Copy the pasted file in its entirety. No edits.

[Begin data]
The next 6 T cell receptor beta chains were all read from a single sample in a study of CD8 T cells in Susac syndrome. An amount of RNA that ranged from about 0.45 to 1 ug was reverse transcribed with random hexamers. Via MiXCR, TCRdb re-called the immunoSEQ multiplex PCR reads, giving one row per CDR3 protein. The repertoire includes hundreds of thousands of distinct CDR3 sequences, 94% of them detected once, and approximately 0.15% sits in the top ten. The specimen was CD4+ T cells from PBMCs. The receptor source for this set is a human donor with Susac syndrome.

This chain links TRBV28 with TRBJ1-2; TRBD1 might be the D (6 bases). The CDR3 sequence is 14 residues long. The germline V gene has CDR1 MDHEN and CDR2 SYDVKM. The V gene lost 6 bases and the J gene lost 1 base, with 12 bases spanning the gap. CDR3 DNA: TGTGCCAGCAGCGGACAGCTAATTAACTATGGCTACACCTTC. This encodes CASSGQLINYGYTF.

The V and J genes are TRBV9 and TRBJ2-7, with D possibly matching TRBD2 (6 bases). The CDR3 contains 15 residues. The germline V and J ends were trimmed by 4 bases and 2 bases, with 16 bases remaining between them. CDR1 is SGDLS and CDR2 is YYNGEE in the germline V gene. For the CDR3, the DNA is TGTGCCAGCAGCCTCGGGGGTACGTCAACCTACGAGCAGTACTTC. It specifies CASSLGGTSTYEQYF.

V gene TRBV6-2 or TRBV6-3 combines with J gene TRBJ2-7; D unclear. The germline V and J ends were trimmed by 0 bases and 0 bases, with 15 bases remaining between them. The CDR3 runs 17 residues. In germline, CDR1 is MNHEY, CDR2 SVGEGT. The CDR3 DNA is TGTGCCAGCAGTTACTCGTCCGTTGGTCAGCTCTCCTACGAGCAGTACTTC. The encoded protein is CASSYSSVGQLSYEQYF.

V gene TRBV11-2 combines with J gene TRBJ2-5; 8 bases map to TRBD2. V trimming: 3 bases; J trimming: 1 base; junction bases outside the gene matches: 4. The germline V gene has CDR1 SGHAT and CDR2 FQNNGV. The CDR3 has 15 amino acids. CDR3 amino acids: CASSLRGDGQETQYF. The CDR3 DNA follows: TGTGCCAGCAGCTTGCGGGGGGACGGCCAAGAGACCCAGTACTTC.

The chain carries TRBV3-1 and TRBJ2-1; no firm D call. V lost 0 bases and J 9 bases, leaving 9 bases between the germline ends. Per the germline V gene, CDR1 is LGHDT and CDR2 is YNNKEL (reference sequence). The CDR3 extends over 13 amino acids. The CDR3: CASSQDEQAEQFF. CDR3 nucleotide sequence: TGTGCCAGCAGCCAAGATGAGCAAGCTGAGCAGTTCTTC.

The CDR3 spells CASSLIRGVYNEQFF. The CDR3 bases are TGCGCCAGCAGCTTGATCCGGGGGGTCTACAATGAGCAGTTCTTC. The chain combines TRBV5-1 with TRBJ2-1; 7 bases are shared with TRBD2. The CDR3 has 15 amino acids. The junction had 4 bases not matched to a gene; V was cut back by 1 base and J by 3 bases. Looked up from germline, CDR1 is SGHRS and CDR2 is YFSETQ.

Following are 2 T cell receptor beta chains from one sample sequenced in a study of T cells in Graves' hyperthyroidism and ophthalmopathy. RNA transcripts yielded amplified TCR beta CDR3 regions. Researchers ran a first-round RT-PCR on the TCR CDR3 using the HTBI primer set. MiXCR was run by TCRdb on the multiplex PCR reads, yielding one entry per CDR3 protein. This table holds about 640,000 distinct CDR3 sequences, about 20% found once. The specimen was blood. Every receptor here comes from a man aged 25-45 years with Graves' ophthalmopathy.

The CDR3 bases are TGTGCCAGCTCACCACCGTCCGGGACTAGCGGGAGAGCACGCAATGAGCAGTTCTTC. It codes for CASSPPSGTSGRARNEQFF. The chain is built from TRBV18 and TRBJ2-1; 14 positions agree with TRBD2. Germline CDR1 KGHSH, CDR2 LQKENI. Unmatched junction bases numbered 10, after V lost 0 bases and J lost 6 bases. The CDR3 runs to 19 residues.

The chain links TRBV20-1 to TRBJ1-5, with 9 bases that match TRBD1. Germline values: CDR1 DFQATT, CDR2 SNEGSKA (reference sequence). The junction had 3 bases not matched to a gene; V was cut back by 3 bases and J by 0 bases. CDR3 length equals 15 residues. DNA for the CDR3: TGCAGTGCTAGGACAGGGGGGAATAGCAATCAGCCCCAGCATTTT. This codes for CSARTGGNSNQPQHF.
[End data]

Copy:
The next 6 T cell receptor beta chains were all read from a single sample in a study of CD8 T cells in Susac syndrome. An amount of RNA that ranged from about 0.45 to 1 ug was reverse transcribed with random hexamers. Via MiXCR, TCRdb re-called the immunoSEQ multiplex PCR reads, giving one row per CDR3 protein. The repertoire includes hundreds of thousands of distinct CDR3 sequences, 94% of them detected once, and approximately 0.15% sits in the top ten. The specimen was CD4+ T cells from PBMCs. The receptor source for this set is a human donor with Susac syndrome.

This chain links TRBV28 with TRBJ1-2; TRBD1 might be the D (6 bases). The CDR3 sequence is 14 residues long. The germline V gene has CDR1 MDHEN and CDR2 SYDVKM. The V gene lost 6 bases and the J gene lost 1 base, with 12 bases spanning the gap. CDR3 DNA: TGTGCCAGCAGCGGACAGCTAATTAACTATGGCTACACCTTC. This encodes CASSGQLINYGYTF.

The V and J genes are TRBV9 and TRBJ2-7, with D possibly matching TRBD2 (6 bases). The CDR3 contains 15 residues. The germline V and J ends were trimmed by 4 bases and 2 bases, with 16 bases remaining between them. CDR1 is SGDLS and CDR2 is YYNGEE in the germline V gene. For the CDR3, the DNA is TGTGCCAGCAGCCTCGGGGGTACGTCAACCTACGAGCAGTACTTC. It specifies CASSLGGTSTYEQYF.

V gene TRBV6-2 or TRBV6-3 combines with J gene TRBJ2-7; D unclear. The germline V and J ends were trimmed by 0 bases and 0 bases, with 15 bases remaining between them. The CDR3 runs 17 residues. In germline, CDR1 is MNHEY, CDR2 SVGEGT. The CDR3 DNA is TGTGCCAGCAGTTACTCGTCCGTTGGTCAGCTCTCCTACGAGCAGTACTTC. The encoded protein is CASSYSSVGQLSYEQYF.

V gene TRBV11-2 combines with J gene TRBJ2-5; 8 bases map to TRBD2. V trimming: 3 bases; J trimming: 1 base; junction bases outside the gene matches: 4. The germline V gene has CDR1 SGHAT and CDR2 FQNNGV. The CDR3 has 15 amino acids. CDR3 amino acids: CASSLRGDGQETQYF. The CDR3 DNA follows: TGTGCCAGCAGCTTGCGGGGGGACGGCCAAGAGACCCAGTACTTC.

The chain carries TRBV3-1 and TRBJ2-1; no firm D call. V lost 0 bases and J 9 bases, leaving 9 bases between the germline ends. Per the germline V gene, CDR1 is LGHDT and CDR2 is YNNKEL (reference sequence). The CDR3 extends over 13 amino acids. The CDR3: CASSQDEQAEQFF. CDR3 nucleotide sequence: TGTGCCAGCAGCCAAGATGAGCAAGCTGAGCAGTTCTTC.

The CDR3 spells CASSLIRGVYNEQFF. The CDR3 bases are TGCGCCAGCAGCTTGATCCGGGGGGTCTACAATGAGCAGTTCTTC. The chain combines TRBV5-1 with TRBJ2-1; 7 bases are shared with TRBD2. The CDR3 has 15 amino acids. The junction had 4 bases not matched to a gene; V was cut back by 1 base and J by 3 bases. Looked up from germline, CDR1 is SGHRS and CDR2 is YFSETQ.

Following are 2 T cell receptor beta chains from one sample sequenced in a study of T cells in Graves' hyperthyroidism and ophthalmopathy. RNA transcripts yielded amplified TCR beta CDR3 regions. Researchers ran a first-round RT-PCR on the TCR CDR3 using the HTBI primer set. MiXCR was run by TCRdb on the multiplex PCR reads, yielding one entry per CDR3 protein. This table holds about 640,000 distinct CDR3 sequences, about 20% found once. The specimen was blood. Every receptor here comes from a man aged 25-45 years with Graves' ophthalmopathy.

The CDR3 bases are TGTGCCAGCTCACCACCGTCCGGGACTAGCGGGAGAGCACGCAATGAGCAGTTCTTC. It codes for CASSPPSGTSGRARNEQFF. The chain is built from TRBV18 and TRBJ2-1; 14 positions agree with TRBD2. Germline CDR1 KGHSH, CDR2 LQKENI. Unmatched junction bases numbered 10, after V lost 0 bases and J lost 6 bases. The CDR3 runs to 19 residues.

The chain links TRBV20-1 to TRBJ1-5, with 9 bases that match TRBD1. Germline values: CDR1 DFQATT, CDR2 SNEGSKA (reference sequence). The junction had 3 bases not matched to a gene; V was cut back by 3 bases and J by 0 bases. CDR3 length equals 15 residues. DNA for the CDR3: TGCAGTGCTAGGACAGGGGGGAATAGCAATCAGCCCCAGCATTTT. This codes for CSARTGGNSNQPQHF.